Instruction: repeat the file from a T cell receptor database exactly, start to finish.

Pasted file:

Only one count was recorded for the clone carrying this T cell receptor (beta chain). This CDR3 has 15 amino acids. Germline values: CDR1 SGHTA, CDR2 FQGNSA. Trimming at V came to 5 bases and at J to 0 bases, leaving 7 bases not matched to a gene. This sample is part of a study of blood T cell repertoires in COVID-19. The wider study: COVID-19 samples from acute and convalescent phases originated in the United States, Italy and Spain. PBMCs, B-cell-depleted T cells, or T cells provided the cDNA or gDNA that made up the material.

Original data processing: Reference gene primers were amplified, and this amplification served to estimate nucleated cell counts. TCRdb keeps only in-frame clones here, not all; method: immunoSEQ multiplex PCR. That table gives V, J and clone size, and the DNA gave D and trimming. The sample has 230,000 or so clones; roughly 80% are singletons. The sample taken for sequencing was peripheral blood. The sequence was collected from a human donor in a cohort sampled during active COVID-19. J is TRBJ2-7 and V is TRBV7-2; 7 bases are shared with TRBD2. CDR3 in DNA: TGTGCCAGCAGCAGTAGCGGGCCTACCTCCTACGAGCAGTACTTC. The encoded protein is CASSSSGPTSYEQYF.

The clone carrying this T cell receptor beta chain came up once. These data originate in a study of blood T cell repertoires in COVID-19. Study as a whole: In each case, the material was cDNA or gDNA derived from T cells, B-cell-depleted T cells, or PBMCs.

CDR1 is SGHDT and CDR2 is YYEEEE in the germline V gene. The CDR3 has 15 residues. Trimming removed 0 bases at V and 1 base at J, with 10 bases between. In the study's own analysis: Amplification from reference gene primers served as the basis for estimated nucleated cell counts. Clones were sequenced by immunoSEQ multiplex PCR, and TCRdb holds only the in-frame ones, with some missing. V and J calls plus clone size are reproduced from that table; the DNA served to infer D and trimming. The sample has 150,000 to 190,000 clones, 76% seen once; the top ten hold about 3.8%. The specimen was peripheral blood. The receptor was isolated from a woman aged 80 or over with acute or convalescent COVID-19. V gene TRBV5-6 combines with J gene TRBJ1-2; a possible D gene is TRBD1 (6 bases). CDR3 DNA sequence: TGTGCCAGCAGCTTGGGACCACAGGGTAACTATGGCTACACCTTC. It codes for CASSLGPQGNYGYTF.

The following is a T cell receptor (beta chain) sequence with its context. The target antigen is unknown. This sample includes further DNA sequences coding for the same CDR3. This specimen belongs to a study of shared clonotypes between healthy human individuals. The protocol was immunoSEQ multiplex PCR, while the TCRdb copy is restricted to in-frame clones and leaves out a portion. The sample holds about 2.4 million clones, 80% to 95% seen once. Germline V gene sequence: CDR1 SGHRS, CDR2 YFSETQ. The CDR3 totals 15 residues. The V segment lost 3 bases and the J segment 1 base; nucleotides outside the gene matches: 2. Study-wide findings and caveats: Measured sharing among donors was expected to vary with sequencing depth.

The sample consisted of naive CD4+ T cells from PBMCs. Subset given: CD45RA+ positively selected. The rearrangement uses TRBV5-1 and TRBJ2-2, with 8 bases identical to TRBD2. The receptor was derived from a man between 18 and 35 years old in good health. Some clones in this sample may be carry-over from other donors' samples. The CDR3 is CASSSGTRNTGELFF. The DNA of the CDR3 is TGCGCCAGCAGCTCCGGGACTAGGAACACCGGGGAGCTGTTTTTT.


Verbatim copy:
Only one count was recorded for the clone carrying this T cell receptor (beta chain). This CDR3 has 15 amino acids. Germline values: CDR1 SGHTA, CDR2 FQGNSA. Trimming at V came to 5 bases and at J to 0 bases, leaving 7 bases not matched to a gene. This sample is part of a study of blood T cell repertoires in COVID-19. The wider study: COVID-19 samples from acute and convalescent phases originated in the United States, Italy and Spain. PBMCs, B-cell-depleted T cells, or T cells provided the cDNA or gDNA that made up the material.

Original data processing: Reference gene primers were amplified, and this amplification served to estimate nucleated cell counts. TCRdb keeps only in-frame clones here, not all; method: immunoSEQ multiplex PCR. That table gives V, J and clone size, and the DNA gave D and trimming. The sample has 230,000 or so clones; roughly 80% are singletons. The sample taken for sequencing was peripheral blood. The sequence was collected from a human donor in a cohort sampled during active COVID-19. J is TRBJ2-7 and V is TRBV7-2; 7 bases are shared with TRBD2. CDR3 in DNA: TGTGCCAGCAGCAGTAGCGGGCCTACCTCCTACGAGCAGTACTTC. The encoded protein is CASSSSGPTSYEQYF.

The clone carrying this T cell receptor beta chain came up once. These data originate in a study of blood T cell repertoires in COVID-19. Study as a whole: In each case, the material was cDNA or gDNA derived from T cells, B-cell-depleted T cells, or PBMCs.

CDR1 is SGHDT and CDR2 is YYEEEE in the germline V gene. The CDR3 has 15 residues. Trimming removed 0 bases at V and 1 base at J, with 10 bases between. In the study's own analysis: Amplification from reference gene primers served as the basis for estimated nucleated cell counts. Clones were sequenced by immunoSEQ multiplex PCR, and TCRdb holds only the in-frame ones, with some missing. V and J calls plus clone size are reproduced from that table; the DNA served to infer D and trimming. The sample has 150,000 to 190,000 clones, 76% seen once; the top ten hold about 3.8%. The specimen was peripheral blood. The receptor was isolated from a woman aged 80 or over with acute or convalescent COVID-19. V gene TRBV5-6 combines with J gene TRBJ1-2; a possible D gene is TRBD1 (6 bases). CDR3 DNA sequence: TGTGCCAGCAGCTTGGGACCACAGGGTAACTATGGCTACACCTTC. It codes for CASSLGPQGNYGYTF.

The following is a T cell receptor (beta chain) sequence with its context. The target antigen is unknown. This sample includes further DNA sequences coding for the same CDR3. This specimen belongs to a study of shared clonotypes between healthy human individuals. The protocol was immunoSEQ multiplex PCR, while the TCRdb copy is restricted to in-frame clones and leaves out a portion. The sample holds about 2.4 million clones, 80% to 95% seen once. Germline V gene sequence: CDR1 SGHRS, CDR2 YFSETQ. The CDR3 totals 15 residues. The V segment lost 3 bases and the J segment 1 base; nucleotides outside the gene matches: 2. Study-wide findings and caveats: Measured sharing among donors was expected to vary with sequencing depth.

The sample consisted of naive CD4+ T cells from PBMCs. Subset given: CD45RA+ positively selected. The rearrangement uses TRBV5-1 and TRBJ2-2, with 8 bases identical to TRBD2. The receptor was derived from a man between 18 and 35 years old in good health. Some clones in this sample may be carry-over from other donors' samples. The CDR3 is CASSSGTRNTGELFF. The DNA of the CDR3 is TGCGCCAGCAGCTCCGGGACTAGGAACACCGGGGAGCTGTTTTTT.